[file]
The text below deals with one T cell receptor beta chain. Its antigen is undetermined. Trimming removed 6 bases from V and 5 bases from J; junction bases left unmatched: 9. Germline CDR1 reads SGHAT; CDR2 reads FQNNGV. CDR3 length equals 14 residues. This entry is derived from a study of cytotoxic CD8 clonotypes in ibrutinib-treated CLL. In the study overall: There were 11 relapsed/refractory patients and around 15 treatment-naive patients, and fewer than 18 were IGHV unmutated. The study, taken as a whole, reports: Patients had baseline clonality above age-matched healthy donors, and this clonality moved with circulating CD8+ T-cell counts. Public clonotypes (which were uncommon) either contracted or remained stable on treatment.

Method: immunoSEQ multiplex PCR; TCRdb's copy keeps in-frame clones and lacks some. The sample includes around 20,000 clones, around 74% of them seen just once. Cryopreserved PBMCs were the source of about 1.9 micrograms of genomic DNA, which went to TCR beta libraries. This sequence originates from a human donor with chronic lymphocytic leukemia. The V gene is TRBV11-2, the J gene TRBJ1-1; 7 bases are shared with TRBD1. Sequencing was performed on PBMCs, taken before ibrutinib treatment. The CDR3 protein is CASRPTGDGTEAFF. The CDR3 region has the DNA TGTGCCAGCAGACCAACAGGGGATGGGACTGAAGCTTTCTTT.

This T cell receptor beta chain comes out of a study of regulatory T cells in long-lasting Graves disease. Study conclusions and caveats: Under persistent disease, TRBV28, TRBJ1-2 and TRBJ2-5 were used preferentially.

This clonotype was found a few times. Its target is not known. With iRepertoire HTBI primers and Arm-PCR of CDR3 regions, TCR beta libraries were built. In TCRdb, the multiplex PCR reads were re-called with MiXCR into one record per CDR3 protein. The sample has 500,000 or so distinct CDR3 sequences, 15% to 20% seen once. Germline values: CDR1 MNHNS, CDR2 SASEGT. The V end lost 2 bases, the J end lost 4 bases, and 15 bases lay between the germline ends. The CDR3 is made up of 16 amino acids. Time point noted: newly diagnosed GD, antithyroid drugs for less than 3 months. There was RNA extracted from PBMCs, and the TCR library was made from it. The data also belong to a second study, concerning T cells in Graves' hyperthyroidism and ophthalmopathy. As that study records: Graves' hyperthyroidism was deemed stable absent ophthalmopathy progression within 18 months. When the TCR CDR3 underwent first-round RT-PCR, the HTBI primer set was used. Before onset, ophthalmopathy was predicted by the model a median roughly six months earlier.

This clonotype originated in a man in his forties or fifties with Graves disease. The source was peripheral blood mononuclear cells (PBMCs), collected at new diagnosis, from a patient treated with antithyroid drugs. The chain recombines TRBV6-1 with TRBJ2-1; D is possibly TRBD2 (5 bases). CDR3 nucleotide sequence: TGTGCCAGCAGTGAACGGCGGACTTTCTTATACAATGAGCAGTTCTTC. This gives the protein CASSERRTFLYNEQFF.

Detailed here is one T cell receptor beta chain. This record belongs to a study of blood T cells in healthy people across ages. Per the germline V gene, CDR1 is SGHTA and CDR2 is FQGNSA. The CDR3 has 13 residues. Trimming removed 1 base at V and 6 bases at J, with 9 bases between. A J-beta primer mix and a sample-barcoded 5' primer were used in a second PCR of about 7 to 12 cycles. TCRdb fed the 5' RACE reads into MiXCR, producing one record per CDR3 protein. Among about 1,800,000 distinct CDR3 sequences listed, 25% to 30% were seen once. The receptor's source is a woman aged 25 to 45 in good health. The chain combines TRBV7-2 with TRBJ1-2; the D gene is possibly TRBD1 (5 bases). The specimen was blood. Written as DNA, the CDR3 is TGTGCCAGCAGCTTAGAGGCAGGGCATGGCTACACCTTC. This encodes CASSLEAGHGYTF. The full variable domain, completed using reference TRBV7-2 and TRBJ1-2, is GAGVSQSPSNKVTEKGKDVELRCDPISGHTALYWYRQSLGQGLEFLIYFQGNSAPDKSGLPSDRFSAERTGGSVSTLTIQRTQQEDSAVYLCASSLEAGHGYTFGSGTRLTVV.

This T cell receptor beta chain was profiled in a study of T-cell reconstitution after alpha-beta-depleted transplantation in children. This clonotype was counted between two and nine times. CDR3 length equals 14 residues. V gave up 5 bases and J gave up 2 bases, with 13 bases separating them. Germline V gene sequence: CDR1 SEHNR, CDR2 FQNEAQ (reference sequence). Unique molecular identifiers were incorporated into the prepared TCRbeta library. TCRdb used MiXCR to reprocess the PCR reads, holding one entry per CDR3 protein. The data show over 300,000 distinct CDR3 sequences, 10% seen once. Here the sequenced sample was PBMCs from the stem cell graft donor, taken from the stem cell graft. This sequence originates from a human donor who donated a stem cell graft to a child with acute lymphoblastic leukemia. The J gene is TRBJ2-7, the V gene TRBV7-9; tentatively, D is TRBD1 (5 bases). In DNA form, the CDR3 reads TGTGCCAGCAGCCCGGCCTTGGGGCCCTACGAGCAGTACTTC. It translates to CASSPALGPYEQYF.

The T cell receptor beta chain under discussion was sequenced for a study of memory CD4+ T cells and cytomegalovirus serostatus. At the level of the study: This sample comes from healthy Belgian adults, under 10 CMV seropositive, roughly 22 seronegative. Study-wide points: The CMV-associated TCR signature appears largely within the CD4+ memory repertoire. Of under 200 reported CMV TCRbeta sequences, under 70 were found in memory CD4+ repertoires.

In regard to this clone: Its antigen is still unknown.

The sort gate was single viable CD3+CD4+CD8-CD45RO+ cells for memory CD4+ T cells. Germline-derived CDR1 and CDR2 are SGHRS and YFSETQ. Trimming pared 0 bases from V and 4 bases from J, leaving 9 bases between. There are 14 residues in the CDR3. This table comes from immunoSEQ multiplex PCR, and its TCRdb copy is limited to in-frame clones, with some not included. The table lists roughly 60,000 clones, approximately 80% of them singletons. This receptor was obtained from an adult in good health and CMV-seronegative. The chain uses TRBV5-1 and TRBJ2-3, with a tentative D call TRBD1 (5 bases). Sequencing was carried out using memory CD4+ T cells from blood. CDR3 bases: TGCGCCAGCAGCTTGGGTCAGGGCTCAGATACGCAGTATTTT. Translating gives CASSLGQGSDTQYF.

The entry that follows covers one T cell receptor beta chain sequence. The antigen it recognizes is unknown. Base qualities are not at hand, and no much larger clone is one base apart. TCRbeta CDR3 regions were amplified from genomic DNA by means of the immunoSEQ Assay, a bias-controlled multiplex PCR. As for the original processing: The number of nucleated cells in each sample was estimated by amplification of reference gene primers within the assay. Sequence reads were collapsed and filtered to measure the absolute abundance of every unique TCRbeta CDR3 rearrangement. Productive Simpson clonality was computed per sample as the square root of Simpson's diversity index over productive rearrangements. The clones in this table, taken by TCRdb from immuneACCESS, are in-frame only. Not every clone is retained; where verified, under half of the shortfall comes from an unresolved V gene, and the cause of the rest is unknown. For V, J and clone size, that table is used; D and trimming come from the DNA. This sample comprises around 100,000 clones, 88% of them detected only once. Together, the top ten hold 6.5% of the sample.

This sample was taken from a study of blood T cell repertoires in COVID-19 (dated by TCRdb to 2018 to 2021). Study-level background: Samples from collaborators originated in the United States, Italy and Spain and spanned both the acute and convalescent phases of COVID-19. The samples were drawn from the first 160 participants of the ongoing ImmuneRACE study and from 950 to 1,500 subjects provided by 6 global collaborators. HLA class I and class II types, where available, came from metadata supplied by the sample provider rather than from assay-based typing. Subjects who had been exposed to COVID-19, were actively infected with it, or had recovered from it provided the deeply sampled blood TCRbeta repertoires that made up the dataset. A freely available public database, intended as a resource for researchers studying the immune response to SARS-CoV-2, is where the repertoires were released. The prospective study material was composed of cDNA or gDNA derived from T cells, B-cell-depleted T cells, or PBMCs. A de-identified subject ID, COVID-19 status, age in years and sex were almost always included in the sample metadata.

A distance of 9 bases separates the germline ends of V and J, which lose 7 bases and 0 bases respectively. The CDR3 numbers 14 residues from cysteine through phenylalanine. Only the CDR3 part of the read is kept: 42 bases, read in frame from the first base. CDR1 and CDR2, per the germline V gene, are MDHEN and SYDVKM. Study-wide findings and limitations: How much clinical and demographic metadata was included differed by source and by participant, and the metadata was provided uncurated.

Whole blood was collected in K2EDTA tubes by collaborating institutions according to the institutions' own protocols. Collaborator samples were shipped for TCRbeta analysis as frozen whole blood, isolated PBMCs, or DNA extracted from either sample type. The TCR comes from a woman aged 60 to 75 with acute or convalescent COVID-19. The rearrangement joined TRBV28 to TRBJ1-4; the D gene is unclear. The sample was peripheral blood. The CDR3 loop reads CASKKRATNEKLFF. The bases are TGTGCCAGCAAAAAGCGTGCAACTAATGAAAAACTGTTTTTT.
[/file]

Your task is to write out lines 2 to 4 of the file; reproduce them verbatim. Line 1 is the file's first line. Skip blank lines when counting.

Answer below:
Method: immunoSEQ multiplex PCR; TCRdb's copy keeps in-frame clones and lacks some. The sample includes around 20,000 clones, around 74% of them seen just once. Cryopreserved PBMCs were the source of about 1.9 micrograms of genomic DNA, which went to TCR beta libraries. This sequence originates from a human donor with chronic lymphocytic leukemia. The V gene is TRBV11-2, the J gene TRBJ1-1; 7 bases are shared with TRBD1. Sequencing was performed on PBMCs, taken before ibrutinib treatment. The CDR3 protein is CASRPTGDGTEAFF. The CDR3 region has the DNA TGTGCCAGCAGACCAACAGGGGATGGGACTGAAGCTTTCTTT.

This T cell receptor beta chain comes out of a study of regulatory T cells in long-lasting Graves disease. Study conclusions and caveats: Under persistent disease, TRBV28, TRBJ1-2 and TRBJ2-5 were used preferentially.

This clonotype was found a few times. Its target is not known. With iRepertoire HTBI primers and Arm-PCR of CDR3 regions, TCR beta libraries were built. In TCRdb, the multiplex PCR reads were re-called with MiXCR into one record per CDR3 protein. The sample has 500,000 or so distinct CDR3 sequences, 15% to 20% seen once. Germline values: CDR1 MNHNS, CDR2 SASEGT. The V end lost 2 bases, the J end lost 4 bases, and 15 bases lay between the germline ends. The CDR3 is made up of 16 amino acids. Time point noted: newly diagnosed GD, antithyroid drugs for less than 3 months. There was RNA extracted from PBMCs, and the TCR library was made from it. The data also belong to a second study, concerning T cells in Graves' hyperthyroidism and ophthalmopathy. As that study records: Graves' hyperthyroidism was deemed stable absent ophthalmopathy progression within 18 months. When the TCR CDR3 underwent first-round RT-PCR, the HTBI primer set was used. Before onset, ophthalmopathy was predicted by the model a median roughly six months earlier.